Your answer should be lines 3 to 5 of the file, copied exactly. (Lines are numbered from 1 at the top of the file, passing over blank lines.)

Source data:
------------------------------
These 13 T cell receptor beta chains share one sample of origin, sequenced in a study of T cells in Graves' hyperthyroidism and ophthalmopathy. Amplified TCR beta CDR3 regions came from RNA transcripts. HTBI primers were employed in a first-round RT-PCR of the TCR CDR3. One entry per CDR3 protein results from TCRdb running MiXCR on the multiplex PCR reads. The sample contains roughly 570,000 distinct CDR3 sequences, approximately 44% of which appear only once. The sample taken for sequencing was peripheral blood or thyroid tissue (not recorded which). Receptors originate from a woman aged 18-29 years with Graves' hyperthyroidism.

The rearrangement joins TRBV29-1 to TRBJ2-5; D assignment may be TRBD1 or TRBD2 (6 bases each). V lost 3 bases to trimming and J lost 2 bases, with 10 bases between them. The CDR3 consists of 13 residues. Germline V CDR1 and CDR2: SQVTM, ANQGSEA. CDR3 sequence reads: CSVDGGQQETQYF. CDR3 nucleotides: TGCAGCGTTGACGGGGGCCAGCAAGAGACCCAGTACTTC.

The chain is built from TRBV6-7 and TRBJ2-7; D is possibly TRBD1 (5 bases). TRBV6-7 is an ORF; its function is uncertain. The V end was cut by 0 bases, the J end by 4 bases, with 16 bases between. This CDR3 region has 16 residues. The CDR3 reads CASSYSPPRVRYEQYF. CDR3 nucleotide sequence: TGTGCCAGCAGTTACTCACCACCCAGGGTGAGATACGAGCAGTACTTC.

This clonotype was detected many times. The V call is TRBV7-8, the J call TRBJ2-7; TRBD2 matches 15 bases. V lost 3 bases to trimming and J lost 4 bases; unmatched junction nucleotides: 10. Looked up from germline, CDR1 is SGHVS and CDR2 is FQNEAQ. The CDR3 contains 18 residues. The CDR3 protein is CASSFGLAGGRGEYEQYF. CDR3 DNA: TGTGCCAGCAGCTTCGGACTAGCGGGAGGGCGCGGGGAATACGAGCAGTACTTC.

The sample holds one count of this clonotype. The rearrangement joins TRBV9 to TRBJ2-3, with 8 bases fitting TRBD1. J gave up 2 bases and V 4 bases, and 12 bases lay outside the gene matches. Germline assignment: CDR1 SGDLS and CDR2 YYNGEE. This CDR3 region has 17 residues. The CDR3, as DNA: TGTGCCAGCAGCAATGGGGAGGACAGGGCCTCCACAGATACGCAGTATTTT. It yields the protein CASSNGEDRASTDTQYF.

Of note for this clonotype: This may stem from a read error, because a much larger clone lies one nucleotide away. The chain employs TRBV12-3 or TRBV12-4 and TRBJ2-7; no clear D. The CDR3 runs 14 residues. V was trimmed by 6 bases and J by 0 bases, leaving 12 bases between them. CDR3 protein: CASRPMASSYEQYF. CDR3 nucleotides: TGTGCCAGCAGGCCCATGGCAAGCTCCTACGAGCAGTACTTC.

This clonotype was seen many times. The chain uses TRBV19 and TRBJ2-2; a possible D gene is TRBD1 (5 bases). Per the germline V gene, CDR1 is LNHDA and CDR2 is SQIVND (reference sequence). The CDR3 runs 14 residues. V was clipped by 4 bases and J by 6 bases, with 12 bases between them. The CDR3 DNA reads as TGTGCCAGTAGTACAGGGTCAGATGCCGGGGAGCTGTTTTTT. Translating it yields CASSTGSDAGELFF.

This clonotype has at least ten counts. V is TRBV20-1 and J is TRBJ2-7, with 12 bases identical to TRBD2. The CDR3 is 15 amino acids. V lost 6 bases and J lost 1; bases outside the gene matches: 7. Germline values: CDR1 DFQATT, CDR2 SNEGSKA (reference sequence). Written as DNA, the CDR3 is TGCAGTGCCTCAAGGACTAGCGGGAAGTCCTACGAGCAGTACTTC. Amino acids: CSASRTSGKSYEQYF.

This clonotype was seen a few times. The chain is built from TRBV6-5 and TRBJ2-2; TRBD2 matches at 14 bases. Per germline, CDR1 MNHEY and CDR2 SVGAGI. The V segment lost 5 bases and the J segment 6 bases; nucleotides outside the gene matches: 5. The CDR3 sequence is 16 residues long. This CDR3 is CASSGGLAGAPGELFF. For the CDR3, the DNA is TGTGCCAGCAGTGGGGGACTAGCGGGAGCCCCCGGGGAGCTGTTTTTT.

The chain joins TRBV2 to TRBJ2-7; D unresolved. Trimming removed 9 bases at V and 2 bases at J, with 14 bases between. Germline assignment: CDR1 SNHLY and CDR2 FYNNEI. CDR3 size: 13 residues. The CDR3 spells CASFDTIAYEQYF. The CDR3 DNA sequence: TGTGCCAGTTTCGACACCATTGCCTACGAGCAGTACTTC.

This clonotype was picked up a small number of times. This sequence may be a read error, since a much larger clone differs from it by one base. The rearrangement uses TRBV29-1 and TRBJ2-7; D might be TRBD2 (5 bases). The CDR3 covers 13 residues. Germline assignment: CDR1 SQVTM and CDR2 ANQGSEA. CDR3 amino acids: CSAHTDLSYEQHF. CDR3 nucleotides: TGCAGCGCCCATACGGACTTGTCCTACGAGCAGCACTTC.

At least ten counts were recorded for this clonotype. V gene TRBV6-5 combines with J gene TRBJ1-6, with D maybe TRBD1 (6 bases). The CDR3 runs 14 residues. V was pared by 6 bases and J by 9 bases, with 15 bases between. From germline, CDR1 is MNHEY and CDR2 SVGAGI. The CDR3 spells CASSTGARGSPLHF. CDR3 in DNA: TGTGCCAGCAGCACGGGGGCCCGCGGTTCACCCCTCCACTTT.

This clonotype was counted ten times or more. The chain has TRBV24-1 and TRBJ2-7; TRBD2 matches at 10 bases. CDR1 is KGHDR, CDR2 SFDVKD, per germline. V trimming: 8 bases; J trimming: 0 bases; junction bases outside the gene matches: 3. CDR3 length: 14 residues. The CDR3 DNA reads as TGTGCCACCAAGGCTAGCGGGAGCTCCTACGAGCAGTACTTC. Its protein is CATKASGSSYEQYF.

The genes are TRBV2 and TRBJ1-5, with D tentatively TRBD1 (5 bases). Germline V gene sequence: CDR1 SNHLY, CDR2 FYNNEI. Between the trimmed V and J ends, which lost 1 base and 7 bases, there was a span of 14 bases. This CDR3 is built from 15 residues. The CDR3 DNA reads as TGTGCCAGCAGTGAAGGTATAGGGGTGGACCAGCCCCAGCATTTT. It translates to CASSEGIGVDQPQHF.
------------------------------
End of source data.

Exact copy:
The chain is built from TRBV6-7 and TRBJ2-7; D is possibly TRBD1 (5 bases). TRBV6-7 is an ORF; its function is uncertain. The V end was cut by 0 bases, the J end by 4 bases, with 16 bases between. This CDR3 region has 16 residues. The CDR3 reads CASSYSPPRVRYEQYF. CDR3 nucleotide sequence: TGTGCCAGCAGTTACTCACCACCCAGGGTGAGATACGAGCAGTACTTC.

This clonotype was detected many times. The V call is TRBV7-8, the J call TRBJ2-7; TRBD2 matches 15 bases. V lost 3 bases to trimming and J lost 4 bases; unmatched junction nucleotides: 10. Looked up from germline, CDR1 is SGHVS and CDR2 is FQNEAQ. The CDR3 contains 18 residues. The CDR3 protein is CASSFGLAGGRGEYEQYF. CDR3 DNA: TGTGCCAGCAGCTTCGGACTAGCGGGAGGGCGCGGGGAATACGAGCAGTACTTC.

The sample holds one count of this clonotype. The rearrangement joins TRBV9 to TRBJ2-3, with 8 bases fitting TRBD1. J gave up 2 bases and V 4 bases, and 12 bases lay outside the gene matches. Germline assignment: CDR1 SGDLS and CDR2 YYNGEE. This CDR3 region has 17 residues. The CDR3, as DNA: TGTGCCAGCAGCAATGGGGAGGACAGGGCCTCCACAGATACGCAGTATTTT. It yields the protein CASSNGEDRASTDTQYF.